Scaling customer support over Twitter – even for my friends

Posted on January 13, 2012


You could argue that something weird started to happen with customer service when major brands took to Twitter – albeit with a slight delay after those major brands’ customers got there – to deal with negative or other service-related comments.

I’ve just recently set up by myself and as such had to go out and buy all manner of new products and services – new PC, mobile phone contract, handset, printer etc..  So I decided to follow the Twitter accounts of the major brands I use – not, I should add, because they immediately screwed up. I just thought it a good idea to know what was going on, through that particular social media filter, at Asus, Orange, Samsung etc..

I’m hardly the first person to do this. But what has been a lot weirder has been seeing friends and colleagues of mine, who have me as a follower on Twitter, interact with some of the same companies, usually with some sort of complaint. Small world and all that.

You could imagine this isn’t so strange. For one thing, I’m not going to see tweets from people I don’t follow bitching about those companies. I am interested in those suppliers – but not interested enough to search for mentions of their names constantly or use related hashtags.

Also, perhaps the type of people I know are quite savvy about making their voices heard. Someone I know had a similar experience with another (for now) important supplier of mine, Virgin Media. (In my case one of their call centres proved worse than useless – I was trying to reduce my considerable monthly bill, they instead increased it then gave me a “Your word against ours” that I hadn’t previously phoned to ask for less service at more cost.) In the case of the guy I know, there I was just a few weeks later seeing him go back and forth with problems with scheduled maintenance or an installation, if memory serves.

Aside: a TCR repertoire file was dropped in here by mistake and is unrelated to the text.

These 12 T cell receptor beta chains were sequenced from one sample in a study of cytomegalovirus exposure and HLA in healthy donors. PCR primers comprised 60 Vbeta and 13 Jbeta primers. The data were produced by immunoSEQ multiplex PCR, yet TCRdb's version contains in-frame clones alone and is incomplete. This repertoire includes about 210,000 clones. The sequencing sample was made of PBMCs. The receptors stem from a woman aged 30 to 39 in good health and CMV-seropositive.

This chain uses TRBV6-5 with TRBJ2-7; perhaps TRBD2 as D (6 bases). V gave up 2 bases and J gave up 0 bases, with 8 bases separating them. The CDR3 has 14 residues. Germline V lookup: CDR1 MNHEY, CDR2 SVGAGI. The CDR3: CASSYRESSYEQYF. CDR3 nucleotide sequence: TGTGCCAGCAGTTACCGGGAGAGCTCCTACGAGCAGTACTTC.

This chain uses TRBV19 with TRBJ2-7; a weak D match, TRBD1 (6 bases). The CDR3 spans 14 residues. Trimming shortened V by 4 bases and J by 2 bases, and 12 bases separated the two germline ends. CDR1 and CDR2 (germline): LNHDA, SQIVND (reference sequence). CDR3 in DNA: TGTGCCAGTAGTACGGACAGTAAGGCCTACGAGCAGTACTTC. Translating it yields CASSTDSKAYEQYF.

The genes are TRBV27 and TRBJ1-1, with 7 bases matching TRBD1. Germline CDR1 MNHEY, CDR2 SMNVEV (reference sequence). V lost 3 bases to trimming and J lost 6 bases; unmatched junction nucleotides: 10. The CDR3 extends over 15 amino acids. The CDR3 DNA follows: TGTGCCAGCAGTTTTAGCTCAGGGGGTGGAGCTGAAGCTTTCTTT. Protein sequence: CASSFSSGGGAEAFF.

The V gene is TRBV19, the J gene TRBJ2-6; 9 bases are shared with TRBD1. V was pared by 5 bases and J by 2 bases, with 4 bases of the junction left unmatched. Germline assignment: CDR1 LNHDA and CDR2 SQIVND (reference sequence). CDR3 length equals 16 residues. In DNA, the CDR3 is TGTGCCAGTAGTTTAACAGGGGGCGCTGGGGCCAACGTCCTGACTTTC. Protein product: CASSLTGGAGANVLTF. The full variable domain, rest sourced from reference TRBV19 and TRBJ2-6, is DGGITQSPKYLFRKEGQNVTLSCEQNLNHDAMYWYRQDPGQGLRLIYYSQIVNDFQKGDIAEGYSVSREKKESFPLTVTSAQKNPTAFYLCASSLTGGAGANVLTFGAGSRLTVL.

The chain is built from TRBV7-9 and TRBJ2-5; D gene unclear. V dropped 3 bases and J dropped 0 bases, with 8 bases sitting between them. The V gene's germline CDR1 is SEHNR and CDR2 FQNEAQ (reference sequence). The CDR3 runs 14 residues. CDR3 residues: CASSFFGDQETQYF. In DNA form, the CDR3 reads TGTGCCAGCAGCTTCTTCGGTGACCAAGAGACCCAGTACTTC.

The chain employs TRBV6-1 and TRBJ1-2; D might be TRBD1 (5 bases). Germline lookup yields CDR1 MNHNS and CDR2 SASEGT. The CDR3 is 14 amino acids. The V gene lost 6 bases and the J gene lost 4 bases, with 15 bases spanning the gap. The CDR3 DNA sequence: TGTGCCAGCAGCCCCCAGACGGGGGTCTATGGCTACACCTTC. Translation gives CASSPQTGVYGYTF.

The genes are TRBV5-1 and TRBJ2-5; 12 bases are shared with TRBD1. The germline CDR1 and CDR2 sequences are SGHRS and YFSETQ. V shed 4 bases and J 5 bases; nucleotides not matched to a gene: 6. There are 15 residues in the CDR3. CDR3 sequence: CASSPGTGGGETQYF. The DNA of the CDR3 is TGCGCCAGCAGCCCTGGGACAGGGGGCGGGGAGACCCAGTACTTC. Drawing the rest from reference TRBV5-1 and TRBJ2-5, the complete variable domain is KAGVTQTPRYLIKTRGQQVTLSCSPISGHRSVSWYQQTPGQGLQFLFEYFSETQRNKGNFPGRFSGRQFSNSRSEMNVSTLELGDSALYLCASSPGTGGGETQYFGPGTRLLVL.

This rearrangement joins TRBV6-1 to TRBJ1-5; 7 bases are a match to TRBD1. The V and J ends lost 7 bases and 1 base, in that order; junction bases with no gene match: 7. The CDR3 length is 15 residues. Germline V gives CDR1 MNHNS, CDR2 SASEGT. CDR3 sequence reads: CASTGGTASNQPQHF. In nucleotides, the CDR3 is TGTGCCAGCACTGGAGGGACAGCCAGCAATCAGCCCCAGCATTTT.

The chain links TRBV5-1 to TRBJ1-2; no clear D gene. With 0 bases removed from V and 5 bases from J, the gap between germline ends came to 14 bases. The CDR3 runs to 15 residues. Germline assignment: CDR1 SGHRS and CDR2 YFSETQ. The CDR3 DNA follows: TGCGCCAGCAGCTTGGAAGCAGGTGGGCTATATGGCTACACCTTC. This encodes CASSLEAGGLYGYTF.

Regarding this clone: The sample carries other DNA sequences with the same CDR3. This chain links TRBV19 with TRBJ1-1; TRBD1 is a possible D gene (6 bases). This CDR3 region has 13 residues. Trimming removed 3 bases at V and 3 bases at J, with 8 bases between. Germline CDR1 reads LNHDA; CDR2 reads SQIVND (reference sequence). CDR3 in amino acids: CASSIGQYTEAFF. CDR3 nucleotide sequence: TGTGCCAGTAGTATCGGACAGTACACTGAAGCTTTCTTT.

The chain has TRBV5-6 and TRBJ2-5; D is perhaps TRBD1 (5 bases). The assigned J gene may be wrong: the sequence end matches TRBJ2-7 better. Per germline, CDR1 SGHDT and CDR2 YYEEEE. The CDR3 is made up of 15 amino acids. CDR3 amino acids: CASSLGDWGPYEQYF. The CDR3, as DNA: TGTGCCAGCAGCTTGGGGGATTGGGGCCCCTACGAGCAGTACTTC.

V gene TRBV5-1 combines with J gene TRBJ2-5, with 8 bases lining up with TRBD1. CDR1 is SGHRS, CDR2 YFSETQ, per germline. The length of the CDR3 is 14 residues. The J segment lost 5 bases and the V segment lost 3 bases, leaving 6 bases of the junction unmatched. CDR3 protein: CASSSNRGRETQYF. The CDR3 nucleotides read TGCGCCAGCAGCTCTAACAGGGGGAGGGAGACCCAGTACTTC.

This begs all kind of questions. I’m not so much thinking about coincidences but whether the social media teams at major brands – who are often very good at what they do, from what I can tell – can scale up their efforts.

Also, why is this level of service only reserved for social media users? I guess I know the answer many would tell me is: Because of the negative PR a negative tweet, Facebook comment or similar can lead to. But surely just as buying and customer service moved to the web over the past decade so interacting with brands will increasingly be over social channels, much more so than call centres or those companies’ own websites?

There is still a long way to go in this area. Perhaps I’m unduly sensitive to companies I’ve recently spent lots of money with and depend upon for a living as well as those I respect the most on channels such as Twitter.

Perhaps the type of interaction I’ve been talking about will happen more and more often. Perhaps those wizzy social media teams will even keep up.

Have you ever turned to social channels to get the treatment you felt you deserved from a company? If so, I’d love you drop in a Comment below.